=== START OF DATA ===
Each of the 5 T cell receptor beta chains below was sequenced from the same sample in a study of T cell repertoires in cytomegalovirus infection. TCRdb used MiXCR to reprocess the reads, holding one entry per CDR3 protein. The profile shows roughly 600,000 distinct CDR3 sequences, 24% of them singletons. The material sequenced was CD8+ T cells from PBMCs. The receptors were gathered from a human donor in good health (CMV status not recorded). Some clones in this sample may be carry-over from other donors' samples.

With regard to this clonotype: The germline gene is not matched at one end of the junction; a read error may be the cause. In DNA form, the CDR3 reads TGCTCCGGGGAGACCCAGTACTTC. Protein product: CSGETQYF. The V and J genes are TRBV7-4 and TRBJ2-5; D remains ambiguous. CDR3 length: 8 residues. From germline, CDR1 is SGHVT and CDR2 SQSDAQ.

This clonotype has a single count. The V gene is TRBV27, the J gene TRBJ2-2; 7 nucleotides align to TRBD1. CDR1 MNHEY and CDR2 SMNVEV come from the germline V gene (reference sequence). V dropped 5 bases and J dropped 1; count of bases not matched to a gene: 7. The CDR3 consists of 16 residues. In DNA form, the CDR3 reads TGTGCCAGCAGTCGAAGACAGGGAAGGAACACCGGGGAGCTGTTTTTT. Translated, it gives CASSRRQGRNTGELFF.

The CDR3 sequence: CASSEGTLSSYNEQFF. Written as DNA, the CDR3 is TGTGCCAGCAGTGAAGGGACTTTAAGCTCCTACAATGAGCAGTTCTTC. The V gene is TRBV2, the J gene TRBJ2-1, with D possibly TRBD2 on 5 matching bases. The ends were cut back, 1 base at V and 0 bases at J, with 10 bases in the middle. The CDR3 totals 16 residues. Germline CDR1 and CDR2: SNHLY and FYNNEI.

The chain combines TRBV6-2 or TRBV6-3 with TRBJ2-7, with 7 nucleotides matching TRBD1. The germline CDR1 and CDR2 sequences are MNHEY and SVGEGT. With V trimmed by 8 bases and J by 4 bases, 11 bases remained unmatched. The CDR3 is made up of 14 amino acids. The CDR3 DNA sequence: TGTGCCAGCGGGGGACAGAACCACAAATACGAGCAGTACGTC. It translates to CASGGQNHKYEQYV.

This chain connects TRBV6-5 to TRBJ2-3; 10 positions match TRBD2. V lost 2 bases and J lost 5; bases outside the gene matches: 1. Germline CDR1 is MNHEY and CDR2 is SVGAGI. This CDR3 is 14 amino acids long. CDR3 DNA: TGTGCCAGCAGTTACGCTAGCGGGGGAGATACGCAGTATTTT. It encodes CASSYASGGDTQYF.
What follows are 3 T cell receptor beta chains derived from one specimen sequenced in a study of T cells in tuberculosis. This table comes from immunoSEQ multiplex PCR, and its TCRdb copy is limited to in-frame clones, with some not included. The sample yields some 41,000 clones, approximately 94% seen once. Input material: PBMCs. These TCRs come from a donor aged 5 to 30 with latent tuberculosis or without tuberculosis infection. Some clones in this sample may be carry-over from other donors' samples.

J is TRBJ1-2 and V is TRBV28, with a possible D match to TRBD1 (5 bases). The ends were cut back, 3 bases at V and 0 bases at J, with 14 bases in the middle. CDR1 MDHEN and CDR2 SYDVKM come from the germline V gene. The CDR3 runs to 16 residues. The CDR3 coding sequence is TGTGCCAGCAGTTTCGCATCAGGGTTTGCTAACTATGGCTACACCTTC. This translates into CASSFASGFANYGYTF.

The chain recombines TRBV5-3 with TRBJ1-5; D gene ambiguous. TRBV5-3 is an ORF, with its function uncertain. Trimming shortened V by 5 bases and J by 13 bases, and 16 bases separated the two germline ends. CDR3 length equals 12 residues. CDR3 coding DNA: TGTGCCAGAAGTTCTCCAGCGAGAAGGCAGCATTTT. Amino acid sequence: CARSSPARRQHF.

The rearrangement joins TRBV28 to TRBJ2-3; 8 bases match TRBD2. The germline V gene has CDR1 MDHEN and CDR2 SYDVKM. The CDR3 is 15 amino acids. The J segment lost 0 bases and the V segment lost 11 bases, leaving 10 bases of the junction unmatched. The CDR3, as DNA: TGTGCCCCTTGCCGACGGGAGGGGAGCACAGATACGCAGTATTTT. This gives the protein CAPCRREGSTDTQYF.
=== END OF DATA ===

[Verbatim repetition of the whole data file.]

Each of the 5 T cell receptor beta chains below was sequenced from the same sample in a study of T cell repertoires in cytomegalovirus infection. TCRdb used MiXCR to reprocess the reads, holding one entry per CDR3 protein. The profile shows roughly 600,000 distinct CDR3 sequences, 24% of them singletons. The material sequenced was CD8+ T cells from PBMCs. The receptors were gathered from a human donor in good health (CMV status not recorded). Some clones in this sample may be carry-over from other donors' samples.

With regard to this clonotype: The germline gene is not matched at one end of the junction; a read error may be the cause. In DNA form, the CDR3 reads TGCTCCGGGGAGACCCAGTACTTC. Protein product: CSGETQYF. The V and J genes are TRBV7-4 and TRBJ2-5; D remains ambiguous. CDR3 length: 8 residues. From germline, CDR1 is SGHVT and CDR2 SQSDAQ.

This clonotype has a single count. The V gene is TRBV27, the J gene TRBJ2-2; 7 nucleotides align to TRBD1. CDR1 MNHEY and CDR2 SMNVEV come from the germline V gene (reference sequence). V dropped 5 bases and J dropped 1; count of bases not matched to a gene: 7. The CDR3 consists of 16 residues. In DNA form, the CDR3 reads TGTGCCAGCAGTCGAAGACAGGGAAGGAACACCGGGGAGCTGTTTTTT. Translated, it gives CASSRRQGRNTGELFF.

The CDR3 sequence: CASSEGTLSSYNEQFF. Written as DNA, the CDR3 is TGTGCCAGCAGTGAAGGGACTTTAAGCTCCTACAATGAGCAGTTCTTC. The V gene is TRBV2, the J gene TRBJ2-1, with D possibly TRBD2 on 5 matching bases. The ends were cut back, 1 base at V and 0 bases at J, with 10 bases in the middle. The CDR3 totals 16 residues. Germline CDR1 and CDR2: SNHLY and FYNNEI.

The chain combines TRBV6-2 or TRBV6-3 with TRBJ2-7, with 7 nucleotides matching TRBD1. The germline CDR1 and CDR2 sequences are MNHEY and SVGEGT. With V trimmed by 8 bases and J by 4 bases, 11 bases remained unmatched. The CDR3 is made up of 14 amino acids. The CDR3 DNA sequence: TGTGCCAGCGGGGGACAGAACCACAAATACGAGCAGTACGTC. It translates to CASGGQNHKYEQYV.

This chain connects TRBV6-5 to TRBJ2-3; 10 positions match TRBD2. V lost 2 bases and J lost 5; bases outside the gene matches: 1. Germline CDR1 is MNHEY and CDR2 is SVGAGI. This CDR3 is 14 amino acids long. CDR3 DNA: TGTGCCAGCAGTTACGCTAGCGGGGGAGATACGCAGTATTTT. It encodes CASSYASGGDTQYF.
What follows are 3 T cell receptor beta chains derived from one specimen sequenced in a study of T cells in tuberculosis. This table comes from immunoSEQ multiplex PCR, and its TCRdb copy is limited to in-frame clones, with some not included. The sample yields some 41,000 clones, approximately 94% seen once. Input material: PBMCs. These TCRs come from a donor aged 5 to 30 with latent tuberculosis or without tuberculosis infection. Some clones in this sample may be carry-over from other donors' samples.

J is TRBJ1-2 and V is TRBV28, with a possible D match to TRBD1 (5 bases). The ends were cut back, 3 bases at V and 0 bases at J, with 14 bases in the middle. CDR1 MDHEN and CDR2 SYDVKM come from the germline V gene. The CDR3 runs to 16 residues. The CDR3 coding sequence is TGTGCCAGCAGTTTCGCATCAGGGTTTGCTAACTATGGCTACACCTTC. This translates into CASSFASGFANYGYTF.

The chain recombines TRBV5-3 with TRBJ1-5; D gene ambiguous. TRBV5-3 is an ORF, with its function uncertain. Trimming shortened V by 5 bases and J by 13 bases, and 16 bases separated the two germline ends. CDR3 length equals 12 residues. CDR3 coding DNA: TGTGCCAGAAGTTCTCCAGCGAGAAGGCAGCATTTT. Amino acid sequence: CARSSPARRQHF.

The rearrangement joins TRBV28 to TRBJ2-3; 8 bases match TRBD2. The germline V gene has CDR1 MDHEN and CDR2 SYDVKM. The CDR3 is 15 amino acids. The J segment lost 0 bases and the V segment lost 11 bases, leaving 10 bases of the junction unmatched. The CDR3, as DNA: TGTGCCCCTTGCCGACGGGAGGGGAGCACAGATACGCAGTATTTT. This gives the protein CAPCRREGSTDTQYF.